Erick Fedde sharp again in White Sox' latest disheartening loss

Count Fedde among GM Chris Getz’s most valuable commodities.

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White Sox starting pitcher Erick Fedde throws against the Detroit Tigers, Friday, June 21, 2024, in Detroit. (AP)

Carlos Osorio/AP Photos

DETROIT — For all the talk about center fielder Luis Robert Jr. and left-hander Garrett Crochet as general manager Chris Getz’s top trade chips, right-hander Erick Fedde should be lumped into a White Sox “big three” of players on the block.

Fedde (5-2) has been good and steady all season, and he tossed seven innings of two-run ball in the Sox’ 2-1 loss to the Tigers on Friday, lowering his ERA to 3.05, 11th in the American League. At 3.4 wins above replacement, according to Baseball Reference, Fedde ranked fourth in the majors, a shade above Crochet (3.2).

Signed for two years and $15 million after his stellar 2023 performance in South Korea, Fedde could bring a nice return of prospects from a contending team that would get a season and a half of his services.

“Till that day comes, we all know we’re White Sox,” Fedde said after he threw 92 pitches, retiring the last 14 batters he faced after allowing five hits and one walk. “And that comes first. Every day I show up to the ballpark playing for these guys, and I want to give us a chance to win games. I don’t want to be embarrassed. I have pride in my job. That’s what matters.”

The Sox, who lost for the 27th time in their last 33 games, dropped to an embarrassing 20-57.

Fedde struck out three. He allowed a two-run home run to catcher Carson Kelly after shaking off Korey Lee and leaving a sweeper up in the zone.

Tommy Pham, another Getz trade chip, broke Jack Flaherty’s scoreless streak at 20⅔ innings with a homer in the fifth inning.

DeJong doubled off

After getting grazed by a pitch with one out in the ninth inning and waiting through a review, Paul DeJong — another of the Sox’ trade chips — lost track of the outs and was easily doubled off first on pinch hitter Andrew Benintendi’s flyout to center fielder Matt Vierling to end the game.

“Mental lapse there,” DeJong said. “Worried about getting on base and didn’t keep track of it. Totally on me and cost us the game. Feels pretty bad. Just try to do better next time; that’s all I can say.”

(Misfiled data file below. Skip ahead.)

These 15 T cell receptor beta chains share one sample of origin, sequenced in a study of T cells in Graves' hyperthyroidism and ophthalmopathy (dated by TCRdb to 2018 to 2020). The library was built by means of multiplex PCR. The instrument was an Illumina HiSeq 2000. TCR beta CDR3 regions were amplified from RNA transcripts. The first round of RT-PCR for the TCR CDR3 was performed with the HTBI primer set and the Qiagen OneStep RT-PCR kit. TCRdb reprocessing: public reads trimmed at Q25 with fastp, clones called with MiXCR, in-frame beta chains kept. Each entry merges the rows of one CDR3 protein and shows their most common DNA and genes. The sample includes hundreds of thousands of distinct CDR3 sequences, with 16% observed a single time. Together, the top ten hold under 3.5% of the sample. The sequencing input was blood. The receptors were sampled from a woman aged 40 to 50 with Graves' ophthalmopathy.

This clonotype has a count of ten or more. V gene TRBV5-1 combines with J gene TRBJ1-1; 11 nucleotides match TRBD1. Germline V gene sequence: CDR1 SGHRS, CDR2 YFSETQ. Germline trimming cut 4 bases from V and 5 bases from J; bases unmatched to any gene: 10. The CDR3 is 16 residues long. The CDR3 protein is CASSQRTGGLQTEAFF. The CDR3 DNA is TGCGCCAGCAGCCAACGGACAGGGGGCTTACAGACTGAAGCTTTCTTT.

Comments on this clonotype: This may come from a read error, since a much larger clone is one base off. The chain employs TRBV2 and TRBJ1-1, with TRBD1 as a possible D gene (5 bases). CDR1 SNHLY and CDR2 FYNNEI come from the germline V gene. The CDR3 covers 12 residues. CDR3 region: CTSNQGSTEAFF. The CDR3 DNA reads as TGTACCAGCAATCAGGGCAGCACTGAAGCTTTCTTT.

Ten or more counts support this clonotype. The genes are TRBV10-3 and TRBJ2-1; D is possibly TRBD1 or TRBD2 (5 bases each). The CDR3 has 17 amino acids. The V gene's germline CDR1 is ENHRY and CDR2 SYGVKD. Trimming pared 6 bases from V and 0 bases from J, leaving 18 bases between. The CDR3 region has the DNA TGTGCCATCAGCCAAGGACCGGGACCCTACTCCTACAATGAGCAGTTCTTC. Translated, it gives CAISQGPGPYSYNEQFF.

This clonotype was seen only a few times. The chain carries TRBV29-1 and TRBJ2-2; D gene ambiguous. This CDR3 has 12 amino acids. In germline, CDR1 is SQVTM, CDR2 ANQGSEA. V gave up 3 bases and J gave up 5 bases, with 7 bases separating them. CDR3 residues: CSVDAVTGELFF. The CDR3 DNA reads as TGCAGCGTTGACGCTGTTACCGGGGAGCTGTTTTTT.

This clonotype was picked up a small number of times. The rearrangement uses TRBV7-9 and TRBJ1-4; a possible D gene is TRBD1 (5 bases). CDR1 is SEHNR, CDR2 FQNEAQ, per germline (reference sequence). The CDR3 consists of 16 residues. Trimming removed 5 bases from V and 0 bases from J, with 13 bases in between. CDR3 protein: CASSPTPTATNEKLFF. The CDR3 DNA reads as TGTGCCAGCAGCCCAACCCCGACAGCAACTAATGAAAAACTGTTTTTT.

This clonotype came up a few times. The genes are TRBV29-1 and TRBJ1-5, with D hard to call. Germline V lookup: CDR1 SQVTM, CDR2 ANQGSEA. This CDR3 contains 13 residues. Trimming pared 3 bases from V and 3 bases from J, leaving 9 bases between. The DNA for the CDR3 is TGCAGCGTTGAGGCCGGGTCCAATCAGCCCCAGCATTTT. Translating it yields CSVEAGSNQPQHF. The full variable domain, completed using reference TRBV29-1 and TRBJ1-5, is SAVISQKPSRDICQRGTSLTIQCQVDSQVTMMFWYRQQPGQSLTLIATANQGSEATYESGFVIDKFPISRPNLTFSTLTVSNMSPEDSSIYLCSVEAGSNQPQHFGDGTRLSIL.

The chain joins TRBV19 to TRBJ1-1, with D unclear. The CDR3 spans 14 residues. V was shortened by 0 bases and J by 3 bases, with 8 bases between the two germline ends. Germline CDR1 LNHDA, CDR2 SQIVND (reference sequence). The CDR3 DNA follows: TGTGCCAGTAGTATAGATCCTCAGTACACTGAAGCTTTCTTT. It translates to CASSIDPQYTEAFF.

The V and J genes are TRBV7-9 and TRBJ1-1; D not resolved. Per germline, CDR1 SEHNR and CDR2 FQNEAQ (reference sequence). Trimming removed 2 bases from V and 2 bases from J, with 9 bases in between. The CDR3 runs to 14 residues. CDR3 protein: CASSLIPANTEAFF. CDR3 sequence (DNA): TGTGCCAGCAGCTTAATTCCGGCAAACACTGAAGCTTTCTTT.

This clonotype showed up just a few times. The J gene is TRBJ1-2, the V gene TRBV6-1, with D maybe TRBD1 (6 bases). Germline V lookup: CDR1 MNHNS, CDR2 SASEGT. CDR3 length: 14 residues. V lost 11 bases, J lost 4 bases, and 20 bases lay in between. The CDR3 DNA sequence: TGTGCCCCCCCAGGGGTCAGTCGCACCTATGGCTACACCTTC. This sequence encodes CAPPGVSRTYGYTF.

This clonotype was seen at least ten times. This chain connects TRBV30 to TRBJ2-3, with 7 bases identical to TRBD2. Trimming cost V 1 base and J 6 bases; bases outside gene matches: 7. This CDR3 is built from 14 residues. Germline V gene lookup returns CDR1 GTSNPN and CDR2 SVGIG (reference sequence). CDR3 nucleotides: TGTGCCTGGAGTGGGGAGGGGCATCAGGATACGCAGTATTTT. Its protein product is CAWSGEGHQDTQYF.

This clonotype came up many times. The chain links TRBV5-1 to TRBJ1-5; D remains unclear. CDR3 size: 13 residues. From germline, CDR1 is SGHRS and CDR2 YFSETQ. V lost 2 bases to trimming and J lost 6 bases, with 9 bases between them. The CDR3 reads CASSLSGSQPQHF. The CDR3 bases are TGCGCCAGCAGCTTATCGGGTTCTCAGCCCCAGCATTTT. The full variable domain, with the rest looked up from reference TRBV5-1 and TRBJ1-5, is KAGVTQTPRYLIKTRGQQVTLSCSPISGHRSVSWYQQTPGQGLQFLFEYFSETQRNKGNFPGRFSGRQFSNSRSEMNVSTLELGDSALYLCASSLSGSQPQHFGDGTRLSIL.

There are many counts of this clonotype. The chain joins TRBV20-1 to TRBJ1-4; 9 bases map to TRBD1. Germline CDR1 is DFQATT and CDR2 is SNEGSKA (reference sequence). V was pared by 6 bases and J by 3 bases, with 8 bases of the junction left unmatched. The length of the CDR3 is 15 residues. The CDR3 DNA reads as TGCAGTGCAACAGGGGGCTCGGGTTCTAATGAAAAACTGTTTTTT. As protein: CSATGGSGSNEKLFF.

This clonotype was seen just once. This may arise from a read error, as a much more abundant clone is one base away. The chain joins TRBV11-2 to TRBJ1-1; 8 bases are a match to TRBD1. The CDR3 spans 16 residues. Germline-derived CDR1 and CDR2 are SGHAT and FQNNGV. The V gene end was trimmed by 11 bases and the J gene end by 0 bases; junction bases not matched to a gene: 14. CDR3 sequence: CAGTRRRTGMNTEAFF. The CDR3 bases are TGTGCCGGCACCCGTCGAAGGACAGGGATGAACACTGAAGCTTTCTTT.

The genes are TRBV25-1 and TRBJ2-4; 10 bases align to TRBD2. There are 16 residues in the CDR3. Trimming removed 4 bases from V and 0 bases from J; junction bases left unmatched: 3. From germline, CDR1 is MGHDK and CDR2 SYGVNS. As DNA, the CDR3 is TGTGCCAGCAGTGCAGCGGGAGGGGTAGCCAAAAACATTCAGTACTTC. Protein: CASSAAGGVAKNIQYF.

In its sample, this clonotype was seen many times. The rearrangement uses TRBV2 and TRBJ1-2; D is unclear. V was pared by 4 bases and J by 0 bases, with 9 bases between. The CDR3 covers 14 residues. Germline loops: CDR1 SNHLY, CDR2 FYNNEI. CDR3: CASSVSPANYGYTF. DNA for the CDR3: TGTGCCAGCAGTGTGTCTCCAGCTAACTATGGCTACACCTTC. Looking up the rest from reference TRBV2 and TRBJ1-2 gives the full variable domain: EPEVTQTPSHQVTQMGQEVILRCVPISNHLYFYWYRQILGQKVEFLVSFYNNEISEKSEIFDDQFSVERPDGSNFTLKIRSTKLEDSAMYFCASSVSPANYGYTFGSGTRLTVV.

Asked about the play, manager Pedro Grifol asked a reporter if DeJong had talked to reporters about it.

“I leave those answers to those guys,’’ Grifol said. “They’re professionals. DeJong plays the game hard every day. If he said he had a mental lapse, that’s part of it. We’re all human.”

DeJong said he was “emotionally invested in the review that maybe took me out of the rhythm of the game, but I have to do better to check in once the game gets going again.”

“Paulie has been working his butt off all year; he’s been great,” Fedde said. “You play 162 games; sometimes you have brain farts. We’ve all been there. It’s not something to jump on him for.”

Robert at DH

Robert was the designated hitter Friday, will play center field Saturday and is slated for a day off Sunday as part of the plan to ease him back after he returned from a hip flexor strain on June 4.

“Then we can ride him out for a bit,” Grifol said. “It’s been a good plan. He’s feeling pretty good.”

Oscar Colas, primarily a right fielder, got the nod in Comerica Park’s spacious center field over Pham, who played left while Benintendi was rested.

“I want to see what he looks like,” said Grifol, who wants to see Colas play some first base, too. “We do have to see some things.”

Sox minor-league pitcher suspended

Sox prospect Christian Edwards was suspended for 80 games by Major League Baseball after a positive test for the performance-enhancing substance Boldenone under the minor-league drug program. Edwards, 25, was an 11th-round draft pick in 2021. He was 2-1 with a 4.02 ERA in 17 relief appearances for Low-A Kannapolis this season.

He missed the 2023 season because of right shoulder inflammation.

Edwards was the fifth player disciplined this year under the minor-league program.

“While we were disappointed to learn of the discipline, we are fully supportive of MLB’s policies to deter the use of performance-enhancing drugs,” the Sox said in a statement.

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